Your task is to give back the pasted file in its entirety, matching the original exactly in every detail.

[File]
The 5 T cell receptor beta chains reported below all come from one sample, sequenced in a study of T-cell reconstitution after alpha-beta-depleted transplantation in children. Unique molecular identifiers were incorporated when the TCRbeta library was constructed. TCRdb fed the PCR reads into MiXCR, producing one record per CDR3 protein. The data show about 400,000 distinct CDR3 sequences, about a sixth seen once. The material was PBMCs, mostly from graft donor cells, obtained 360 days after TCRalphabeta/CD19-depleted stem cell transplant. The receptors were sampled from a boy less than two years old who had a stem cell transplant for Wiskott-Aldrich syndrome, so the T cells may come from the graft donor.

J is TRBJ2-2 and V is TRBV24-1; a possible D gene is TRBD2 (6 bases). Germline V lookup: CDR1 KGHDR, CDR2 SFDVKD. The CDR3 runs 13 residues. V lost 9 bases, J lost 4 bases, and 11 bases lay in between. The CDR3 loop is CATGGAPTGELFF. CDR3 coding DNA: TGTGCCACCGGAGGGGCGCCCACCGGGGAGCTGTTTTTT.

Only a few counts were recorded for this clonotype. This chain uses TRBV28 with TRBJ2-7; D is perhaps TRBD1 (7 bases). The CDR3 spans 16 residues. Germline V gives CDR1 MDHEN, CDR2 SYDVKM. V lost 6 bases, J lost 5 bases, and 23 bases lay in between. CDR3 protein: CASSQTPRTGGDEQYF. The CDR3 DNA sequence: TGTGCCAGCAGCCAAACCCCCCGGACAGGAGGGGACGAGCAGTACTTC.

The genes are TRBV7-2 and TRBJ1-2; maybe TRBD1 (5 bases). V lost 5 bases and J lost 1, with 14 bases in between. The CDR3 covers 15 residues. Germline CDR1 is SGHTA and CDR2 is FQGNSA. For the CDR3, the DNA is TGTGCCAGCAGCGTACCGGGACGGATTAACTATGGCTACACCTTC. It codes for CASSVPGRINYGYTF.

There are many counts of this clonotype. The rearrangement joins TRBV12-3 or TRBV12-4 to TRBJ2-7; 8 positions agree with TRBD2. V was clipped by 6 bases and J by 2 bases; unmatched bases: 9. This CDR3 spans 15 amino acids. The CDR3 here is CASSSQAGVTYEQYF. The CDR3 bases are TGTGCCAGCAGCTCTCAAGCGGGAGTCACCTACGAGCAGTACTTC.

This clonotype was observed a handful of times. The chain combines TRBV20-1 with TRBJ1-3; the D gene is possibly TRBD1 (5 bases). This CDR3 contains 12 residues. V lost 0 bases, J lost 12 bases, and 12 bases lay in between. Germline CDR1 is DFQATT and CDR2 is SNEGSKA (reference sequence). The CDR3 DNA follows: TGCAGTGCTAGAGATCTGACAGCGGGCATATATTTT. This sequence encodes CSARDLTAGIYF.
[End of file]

The 5 T cell receptor beta chains reported below all come from one sample, sequenced in a study of T-cell reconstitution after alpha-beta-depleted transplantation in children. Unique molecular identifiers were incorporated when the TCRbeta library was constructed. TCRdb fed the PCR reads into MiXCR, producing one record per CDR3 protein. The data show about 400,000 distinct CDR3 sequences, about a sixth seen once. The material was PBMCs, mostly from graft donor cells, obtained 360 days after TCRalphabeta/CD19-depleted stem cell transplant. The receptors were sampled from a boy less than two years old who had a stem cell transplant for Wiskott-Aldrich syndrome, so the T cells may come from the graft donor.

J is TRBJ2-2 and V is TRBV24-1; a possible D gene is TRBD2 (6 bases). Germline V lookup: CDR1 KGHDR, CDR2 SFDVKD. The CDR3 runs 13 residues. V lost 9 bases, J lost 4 bases, and 11 bases lay in between. The CDR3 loop is CATGGAPTGELFF. CDR3 coding DNA: TGTGCCACCGGAGGGGCGCCCACCGGGGAGCTGTTTTTT.

Only a few counts were recorded for this clonotype. This chain uses TRBV28 with TRBJ2-7; D is perhaps TRBD1 (7 bases). The CDR3 spans 16 residues. Germline V gives CDR1 MDHEN, CDR2 SYDVKM. V lost 6 bases, J lost 5 bases, and 23 bases lay in between. CDR3 protein: CASSQTPRTGGDEQYF. The CDR3 DNA sequence: TGTGCCAGCAGCCAAACCCCCCGGACAGGAGGGGACGAGCAGTACTTC.

The genes are TRBV7-2 and TRBJ1-2; maybe TRBD1 (5 bases). V lost 5 bases and J lost 1, with 14 bases in between. The CDR3 covers 15 residues. Germline CDR1 is SGHTA and CDR2 is FQGNSA. For the CDR3, the DNA is TGTGCCAGCAGCGTACCGGGACGGATTAACTATGGCTACACCTTC. It codes for CASSVPGRINYGYTF.

There are many counts of this clonotype. The rearrangement joins TRBV12-3 or TRBV12-4 to TRBJ2-7; 8 positions agree with TRBD2. V was clipped by 6 bases and J by 2 bases; unmatched bases: 9. This CDR3 spans 15 amino acids. The CDR3 here is CASSSQAGVTYEQYF. The CDR3 bases are TGTGCCAGCAGCTCTCAAGCGGGAGTCACCTACGAGCAGTACTTC.

This clonotype was observed a handful of times. The chain combines TRBV20-1 with TRBJ1-3; the D gene is possibly TRBD1 (5 bases). This CDR3 contains 12 residues. V lost 0 bases, J lost 12 bases, and 12 bases lay in between. Germline CDR1 is DFQATT and CDR2 is SNEGSKA (reference sequence). The CDR3 DNA follows: TGCAGTGCTAGAGATCTGACAGCGGGCATATATTTT. This sequence encodes CSARDLTAGIYF.